When people hear the term “foreign policy”, they often interpret it as something removed, abstract, or even technical. When I tell people I study foreign policy, I get questions like “okay, but what is that really?” There’s no one answer to that, therefore I usually start rambling, but one response could be immigration policy; something most people in the United States are actually very in touch with. Under the Trump administration there was more exposure to this kind of legislation than ever before. The Muslim Travel Ban, Child Separation Policy, and other controversial legislation likely caught the attention of even those most removed from politics. It has been made clear that the United States has a problem with immigrants, refugees, and basically any other non-citizen (so much so that we even go to other countries just to, ya know, bomb only their civilians). Although these people come from all over the world, in recent history they do all have one thing in common: They are non-white.

Without erasing the plight of white-passing Latinx immigrants and asylum seekers, it’s important that we recognize there is something particularly sinister about the photos from the Del Rio border. We have witnessed grave and traumatizing injustices to the Latinx community in the last several years (and throughout history), but these photos replicate slavery-era treatment of Black people. It is not a coincidence that Haiti has an extensive history of slavery at the hands of French Colonization, and a successful slave rebellion, either. Whether the Department of Homeland Security Recognizes it, whether the individual Border Patrol Officers recognize it, and whether the public recognizes it or not, the actions presented in these photos were meant to be dehumanizing on a different, historical level.

The treatment of Haitian immigrants by Homeland Security isn’t simply an immigration problem, it’s also a race problem. Harmeet Kaur cited Nana Gyamfi in saying:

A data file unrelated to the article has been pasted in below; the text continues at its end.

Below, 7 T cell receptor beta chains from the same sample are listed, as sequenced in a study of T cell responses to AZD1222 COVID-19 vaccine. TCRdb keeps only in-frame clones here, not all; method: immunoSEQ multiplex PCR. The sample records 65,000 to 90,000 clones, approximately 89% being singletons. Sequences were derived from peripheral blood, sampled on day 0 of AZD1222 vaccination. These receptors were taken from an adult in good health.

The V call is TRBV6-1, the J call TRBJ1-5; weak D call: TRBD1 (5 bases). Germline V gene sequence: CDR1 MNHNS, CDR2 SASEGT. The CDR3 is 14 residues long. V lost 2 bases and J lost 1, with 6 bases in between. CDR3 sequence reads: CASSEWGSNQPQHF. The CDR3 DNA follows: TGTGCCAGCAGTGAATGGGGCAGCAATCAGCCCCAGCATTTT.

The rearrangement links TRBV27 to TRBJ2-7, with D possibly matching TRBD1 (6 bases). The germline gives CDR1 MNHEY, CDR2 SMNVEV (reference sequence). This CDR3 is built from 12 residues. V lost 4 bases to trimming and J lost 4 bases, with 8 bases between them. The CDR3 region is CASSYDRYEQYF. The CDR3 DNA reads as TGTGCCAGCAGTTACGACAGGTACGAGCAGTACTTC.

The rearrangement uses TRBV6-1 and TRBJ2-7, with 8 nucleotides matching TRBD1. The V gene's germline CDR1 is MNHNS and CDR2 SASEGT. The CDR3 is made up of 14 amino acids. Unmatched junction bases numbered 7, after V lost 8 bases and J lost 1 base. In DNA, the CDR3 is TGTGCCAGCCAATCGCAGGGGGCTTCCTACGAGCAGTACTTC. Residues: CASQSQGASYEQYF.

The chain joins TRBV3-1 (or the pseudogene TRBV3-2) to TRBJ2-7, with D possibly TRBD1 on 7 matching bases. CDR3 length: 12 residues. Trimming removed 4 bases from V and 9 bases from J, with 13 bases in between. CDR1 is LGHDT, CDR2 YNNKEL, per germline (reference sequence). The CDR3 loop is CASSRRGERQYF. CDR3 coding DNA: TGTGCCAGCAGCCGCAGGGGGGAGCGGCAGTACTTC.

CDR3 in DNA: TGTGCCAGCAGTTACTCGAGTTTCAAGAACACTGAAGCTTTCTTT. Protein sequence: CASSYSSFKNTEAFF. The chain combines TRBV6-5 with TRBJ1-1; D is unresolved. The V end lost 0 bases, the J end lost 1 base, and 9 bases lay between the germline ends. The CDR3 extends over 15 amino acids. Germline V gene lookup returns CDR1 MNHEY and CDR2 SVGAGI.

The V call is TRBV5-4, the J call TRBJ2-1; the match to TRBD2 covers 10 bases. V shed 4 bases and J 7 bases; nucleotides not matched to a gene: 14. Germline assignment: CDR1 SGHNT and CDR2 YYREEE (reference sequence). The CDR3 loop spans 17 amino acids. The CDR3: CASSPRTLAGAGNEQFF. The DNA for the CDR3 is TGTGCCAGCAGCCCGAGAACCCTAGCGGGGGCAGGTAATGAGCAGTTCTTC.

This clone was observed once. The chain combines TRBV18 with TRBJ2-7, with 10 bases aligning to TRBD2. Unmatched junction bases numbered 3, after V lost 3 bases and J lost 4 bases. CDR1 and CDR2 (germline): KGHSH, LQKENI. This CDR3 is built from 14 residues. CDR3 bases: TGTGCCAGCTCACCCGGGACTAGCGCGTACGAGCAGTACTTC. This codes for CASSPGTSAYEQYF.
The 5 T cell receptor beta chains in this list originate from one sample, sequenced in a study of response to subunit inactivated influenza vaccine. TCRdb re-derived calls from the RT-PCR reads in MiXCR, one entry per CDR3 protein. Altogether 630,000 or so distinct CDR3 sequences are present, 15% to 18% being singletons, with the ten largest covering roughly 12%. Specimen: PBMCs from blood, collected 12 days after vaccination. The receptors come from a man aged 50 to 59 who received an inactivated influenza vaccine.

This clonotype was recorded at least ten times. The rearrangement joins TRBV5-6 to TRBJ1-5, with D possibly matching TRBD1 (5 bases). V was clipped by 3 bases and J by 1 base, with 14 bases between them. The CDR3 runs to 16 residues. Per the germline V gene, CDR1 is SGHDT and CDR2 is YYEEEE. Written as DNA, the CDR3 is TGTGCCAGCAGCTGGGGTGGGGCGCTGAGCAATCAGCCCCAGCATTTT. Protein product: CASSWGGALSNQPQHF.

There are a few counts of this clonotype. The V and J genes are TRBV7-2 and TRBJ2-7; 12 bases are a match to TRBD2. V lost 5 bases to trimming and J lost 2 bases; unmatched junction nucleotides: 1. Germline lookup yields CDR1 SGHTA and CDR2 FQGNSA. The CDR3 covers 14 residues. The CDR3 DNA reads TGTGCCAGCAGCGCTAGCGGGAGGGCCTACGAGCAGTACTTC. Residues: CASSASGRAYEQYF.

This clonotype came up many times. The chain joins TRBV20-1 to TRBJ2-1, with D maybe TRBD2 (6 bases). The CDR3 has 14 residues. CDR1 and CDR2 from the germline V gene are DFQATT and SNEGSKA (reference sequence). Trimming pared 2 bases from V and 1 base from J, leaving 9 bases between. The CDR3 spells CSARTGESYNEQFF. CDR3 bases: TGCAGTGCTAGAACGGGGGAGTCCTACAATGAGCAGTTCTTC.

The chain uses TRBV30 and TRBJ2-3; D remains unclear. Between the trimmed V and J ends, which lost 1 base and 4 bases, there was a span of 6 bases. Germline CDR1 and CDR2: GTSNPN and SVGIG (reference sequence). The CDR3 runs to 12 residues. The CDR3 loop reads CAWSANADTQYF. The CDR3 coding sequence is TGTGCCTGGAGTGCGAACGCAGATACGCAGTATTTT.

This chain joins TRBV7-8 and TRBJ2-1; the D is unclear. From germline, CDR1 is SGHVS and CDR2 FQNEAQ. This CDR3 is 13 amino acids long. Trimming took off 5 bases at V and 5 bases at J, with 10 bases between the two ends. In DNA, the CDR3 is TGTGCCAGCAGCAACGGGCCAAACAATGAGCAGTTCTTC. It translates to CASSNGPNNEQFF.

“When Black asylum seekers or Black immigrants are confronted by state power, whether it be the local police on the streets or (federal agents) … they’re confronted in a violent manner on different levels than what we see happening with migrants that are not Black.”

Violence is not the only thing Haitians, and other Black migrants, face differently, either. A nonprofit from Texas by the name of RAICES did an independent study that found Haitians paid a higher bond than any other detained immigrant In ICE facilities (Kaur, 2021). Furthermore, Black immigrants comprised 20% of migrants deported on criminal grounds, despite being only 7% of the United States’ migrant population (Kaur, 2021). This ratio is strikingly similar to that of detained Black Americans in federal prisons, and it’s on par with the way the Department of Homeland Security has tried to spin the story. Border Patrol Chief Raul L. Ortiz stated that the officers shown on horseback were actually there to “gather intelligence about smuggling organizations” (Sullivan and Kanno-Youngs, 2021). He went on to say that the whole thing (trying to dehumanize refugees) was just Border patrol “trying to send a strong deterrence message” (Sullivan and Kanno-Youngs, 2021). If that doesn’t sound familiar, I suggest you look back on the Carter and Reagan administrations. America has not changed.

For those of us who aren’t involved in politics, whether it be out of privilege or lack of availability, I implore you to think about the applicability of “politics”. When people speak about party alignment, elected officials, and policies, it is not abstract. National or foreign policy, the tone set in legislation changes the themes of our lives, especially the lives of those who are most underserved. There is a moral responsibility to be the voice of injustice, especially those of us who are privileged enough not to be affected by it.

(P.S. Thank you to Natasha for suggesting I write about this. I am open to taking suggestions from anyone!)



Ashlyn King
Writer for

Social Justice Issues, International Affairs, and anything else interesting I have to say. . .